Good Government

Groundwork being laid for next presidential administration

Ray Carter | November 13, 2023

The 2024 presidential election is roughly one year away and Republican primary voters have yet to cast a single vote to select their nominee, but work is already underway to help staff and guide the next presidential administration should a conservative win.

The Heritage Foundation, through its Project 2025 initiative, wants any conservative presidential administration poised to hit the ground running upon inauguration in January 2025.

Rick Dearborn, an Oklahoma native who was President Donald Trump’s deputy chief of staff and is now a visiting fellow at the Heritage Foundation involved with Project 2025, said conservatives’ philosophical outlook can leave them at a disadvantage compared to liberals when it comes to controlling the levers of government power. Thus, he said conservatives must be proactive.

“Liberals love power. They put all the plumbing into government. They know where all the levers are. They know exactly how to manipulate our government to achieve their own agenda and their own ends,” Dearborn said. “Conservatives want to give all the power back to the people. Conservatives want to live their lives. But if we go on just living our lives and we’re not engaged, then we’re going to leave our government to liberals. And you get what you sow.”

Dearborn, who also served as executive director of the 2016 Presidential Transition Team, discussed Project 2025 during a recent Oklahoma City appearance sponsored by the Oklahoma Council of Public Affairs, which is among the entities partnering with the Heritage Foundation in the effort.

Project 2025 has four main pillars.

The first is a policy book, Mandate for Leadership, which outlines a vision of conservative success at each federal agency during the next administration based on the input and expertise of 350 leading conservative experts.

The second is development of a nationwide online personnel database, referred to as a sort of “conservative LinkedIn,” that will help a conservative presidential administration staff the federal government with likeminded appointees.

The project will also provide a Presidential Administration Academy, which will include interactive, on-demand training sessions to help new appointees become experts in managing government agencies.

The fourth and final pillar of Project 2025 is a playbook that transforms the policy ideas expressed in Mandate for Leadership into an implementation plan for each agency.

Identifying and training conservatives to staff a future presidential administration will be key to that administration’s success, Dearborn said.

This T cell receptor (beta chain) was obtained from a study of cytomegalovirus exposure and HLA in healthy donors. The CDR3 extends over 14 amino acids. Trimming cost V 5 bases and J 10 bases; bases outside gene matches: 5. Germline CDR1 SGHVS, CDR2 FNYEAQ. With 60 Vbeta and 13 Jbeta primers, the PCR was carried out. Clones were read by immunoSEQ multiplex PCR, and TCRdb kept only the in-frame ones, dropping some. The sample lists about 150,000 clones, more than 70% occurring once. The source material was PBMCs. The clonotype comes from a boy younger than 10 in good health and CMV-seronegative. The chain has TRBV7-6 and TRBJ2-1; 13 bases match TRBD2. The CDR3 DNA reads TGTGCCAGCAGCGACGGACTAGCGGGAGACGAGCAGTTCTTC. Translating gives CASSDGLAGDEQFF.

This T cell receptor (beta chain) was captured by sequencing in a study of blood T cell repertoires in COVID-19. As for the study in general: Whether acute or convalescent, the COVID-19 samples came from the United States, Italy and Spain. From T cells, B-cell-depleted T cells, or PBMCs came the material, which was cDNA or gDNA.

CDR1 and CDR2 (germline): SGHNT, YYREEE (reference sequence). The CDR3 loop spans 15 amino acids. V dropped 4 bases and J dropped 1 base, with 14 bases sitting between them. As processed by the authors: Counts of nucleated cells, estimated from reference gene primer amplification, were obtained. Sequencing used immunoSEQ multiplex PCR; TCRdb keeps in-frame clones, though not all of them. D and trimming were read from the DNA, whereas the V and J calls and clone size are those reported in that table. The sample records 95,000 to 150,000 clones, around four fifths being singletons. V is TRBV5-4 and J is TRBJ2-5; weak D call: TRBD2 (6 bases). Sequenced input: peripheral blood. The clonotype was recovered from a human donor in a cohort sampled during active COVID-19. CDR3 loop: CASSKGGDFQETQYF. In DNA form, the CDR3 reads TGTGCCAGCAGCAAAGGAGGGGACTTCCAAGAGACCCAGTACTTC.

He noted that the wrong kind of agency employees can issue regulations “that pervert the rules and laws that our country has passed” as well as “guidance documents” that are almost as impactful as a law even though the guidance document may not be based in law.

Dearborn noted there are two million federal employees today, not counting the military, and that the “largest number of that two million lean more to the left than they do to the right.”

“So what happens under a conservative president? More obstacles get placed in the way,” Dearborn said. “What happens under a liberal president? They advance the agenda as quickly as they can.”

There are also 16 million federal contractors who are effectively controlled by the two million federal employees.

There are only 3,000 to 4,000 political appointees in that system, making those leadership positions crucial to an administration’s success or failure.

“We have to find a way to put conservatives in that can also figure out how to run our government and advance a conservative agenda,” Dearborn said.

While the presidential race may have many twists and turns in the next year, if conservatives succeed in electing a new president, Dearborn said conservatives must do all they can do to increase the likelihood of success for that presidency.

“Conservative presidents are entitled to a supportive army of political appointees,” Dearborn said. “They shouldn’t have to battle their own people to get their agenda done; nothing about that strikes me as American. If the public elects a conservative president, they deserve a conservative agenda and they deserve a group of people that will help implement that agenda—full stop.”

Ray Carter Director, Center for Independent Journalism

Ray Carter

Director, Center for Independent Journalism

Ray Carter is the director of OCPA’s Center for Independent Journalism. He has two decades of experience in journalism and communications. He previously served as senior Capitol reporter for The Journal Record, media director for the Oklahoma House of Representatives, and chief editorial writer at The Oklahoman. As a reporter for The Journal Record, Carter received 12 Carl Rogan Awards in four years—including awards for investigative reporting, general news reporting, feature writing, spot news reporting, business reporting, and sports reporting. While at The Oklahoman, he was the recipient of several awards, including first place in the editorial writing category of the Associated Press/Oklahoma News Executives Carl Rogan Memorial News Excellence Competition for an editorial on the history of racism in the Oklahoma legislature.

Loading Next